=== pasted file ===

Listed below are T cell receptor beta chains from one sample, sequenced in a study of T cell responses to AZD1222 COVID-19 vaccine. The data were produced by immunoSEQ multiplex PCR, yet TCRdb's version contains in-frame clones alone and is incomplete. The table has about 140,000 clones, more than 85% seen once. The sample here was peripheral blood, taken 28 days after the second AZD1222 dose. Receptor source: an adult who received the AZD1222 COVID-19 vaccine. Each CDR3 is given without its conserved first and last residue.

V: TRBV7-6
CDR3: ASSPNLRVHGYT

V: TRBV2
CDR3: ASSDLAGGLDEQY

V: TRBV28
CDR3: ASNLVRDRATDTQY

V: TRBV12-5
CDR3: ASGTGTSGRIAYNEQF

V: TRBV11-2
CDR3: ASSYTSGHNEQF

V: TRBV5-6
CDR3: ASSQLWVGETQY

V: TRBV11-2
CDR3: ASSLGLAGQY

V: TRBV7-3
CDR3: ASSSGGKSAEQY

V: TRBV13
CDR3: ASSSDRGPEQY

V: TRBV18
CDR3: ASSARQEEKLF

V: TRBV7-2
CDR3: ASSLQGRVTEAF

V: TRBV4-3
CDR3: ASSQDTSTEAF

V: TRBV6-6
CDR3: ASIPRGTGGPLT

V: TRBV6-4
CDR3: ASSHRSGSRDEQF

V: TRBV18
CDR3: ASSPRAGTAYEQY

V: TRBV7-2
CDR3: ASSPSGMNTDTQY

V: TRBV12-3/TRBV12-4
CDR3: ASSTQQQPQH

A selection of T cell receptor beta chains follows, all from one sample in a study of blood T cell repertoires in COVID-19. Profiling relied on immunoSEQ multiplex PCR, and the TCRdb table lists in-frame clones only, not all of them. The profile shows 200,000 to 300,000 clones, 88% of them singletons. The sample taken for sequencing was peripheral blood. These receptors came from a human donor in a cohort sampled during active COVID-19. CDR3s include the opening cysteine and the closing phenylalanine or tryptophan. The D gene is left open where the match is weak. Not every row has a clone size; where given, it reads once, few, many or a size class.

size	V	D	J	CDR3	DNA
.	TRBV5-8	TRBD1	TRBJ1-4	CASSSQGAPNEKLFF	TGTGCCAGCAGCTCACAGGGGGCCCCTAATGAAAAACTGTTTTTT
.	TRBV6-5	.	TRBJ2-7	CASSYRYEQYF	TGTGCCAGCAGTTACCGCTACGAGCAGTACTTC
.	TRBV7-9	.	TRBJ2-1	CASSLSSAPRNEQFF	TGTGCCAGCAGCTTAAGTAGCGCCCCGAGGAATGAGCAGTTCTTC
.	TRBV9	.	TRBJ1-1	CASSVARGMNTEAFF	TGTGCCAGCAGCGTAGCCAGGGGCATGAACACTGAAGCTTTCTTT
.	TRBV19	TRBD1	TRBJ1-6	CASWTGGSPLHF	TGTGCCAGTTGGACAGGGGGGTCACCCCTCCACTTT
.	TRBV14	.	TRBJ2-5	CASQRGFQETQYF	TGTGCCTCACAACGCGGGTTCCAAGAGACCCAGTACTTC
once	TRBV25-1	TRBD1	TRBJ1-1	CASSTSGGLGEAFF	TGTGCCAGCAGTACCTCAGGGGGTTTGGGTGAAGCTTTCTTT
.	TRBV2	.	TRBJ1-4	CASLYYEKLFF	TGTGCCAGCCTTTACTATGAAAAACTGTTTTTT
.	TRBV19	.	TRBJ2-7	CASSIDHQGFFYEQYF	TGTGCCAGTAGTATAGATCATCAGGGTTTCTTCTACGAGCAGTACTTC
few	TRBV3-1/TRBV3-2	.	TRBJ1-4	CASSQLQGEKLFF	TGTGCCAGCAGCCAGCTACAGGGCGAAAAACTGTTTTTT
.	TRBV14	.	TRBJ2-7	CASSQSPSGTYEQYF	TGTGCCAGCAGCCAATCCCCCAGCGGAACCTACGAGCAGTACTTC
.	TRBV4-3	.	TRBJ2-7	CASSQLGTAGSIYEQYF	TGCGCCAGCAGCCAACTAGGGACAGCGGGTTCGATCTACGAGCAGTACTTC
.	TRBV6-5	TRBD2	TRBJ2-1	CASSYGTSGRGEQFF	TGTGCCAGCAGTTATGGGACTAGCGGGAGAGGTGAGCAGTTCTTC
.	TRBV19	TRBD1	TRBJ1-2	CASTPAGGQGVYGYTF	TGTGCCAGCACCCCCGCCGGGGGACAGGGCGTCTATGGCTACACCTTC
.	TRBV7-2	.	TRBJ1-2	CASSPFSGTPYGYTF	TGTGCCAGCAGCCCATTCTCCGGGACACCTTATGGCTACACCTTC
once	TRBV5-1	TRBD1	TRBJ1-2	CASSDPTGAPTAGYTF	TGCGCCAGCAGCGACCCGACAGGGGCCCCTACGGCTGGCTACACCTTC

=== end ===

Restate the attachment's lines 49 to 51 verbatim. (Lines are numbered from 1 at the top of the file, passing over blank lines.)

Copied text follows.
.	TRBV4-3	.	TRBJ2-7	CASSQLGTAGSIYEQYF	TGCGCCAGCAGCCAACTAGGGACAGCGGGTTCGATCTACGAGCAGTACTTC
.	TRBV6-5	TRBD2	TRBJ2-1	CASSYGTSGRGEQFF	TGTGCCAGCAGTTATGGGACTAGCGGGAGAGGTGAGCAGTTCTTC
.	TRBV19	TRBD1	TRBJ1-2	CASTPAGGQGVYGYTF	TGTGCCAGCACCCCCGCCGGGGGACAGGGCGTCTATGGCTACACCTTC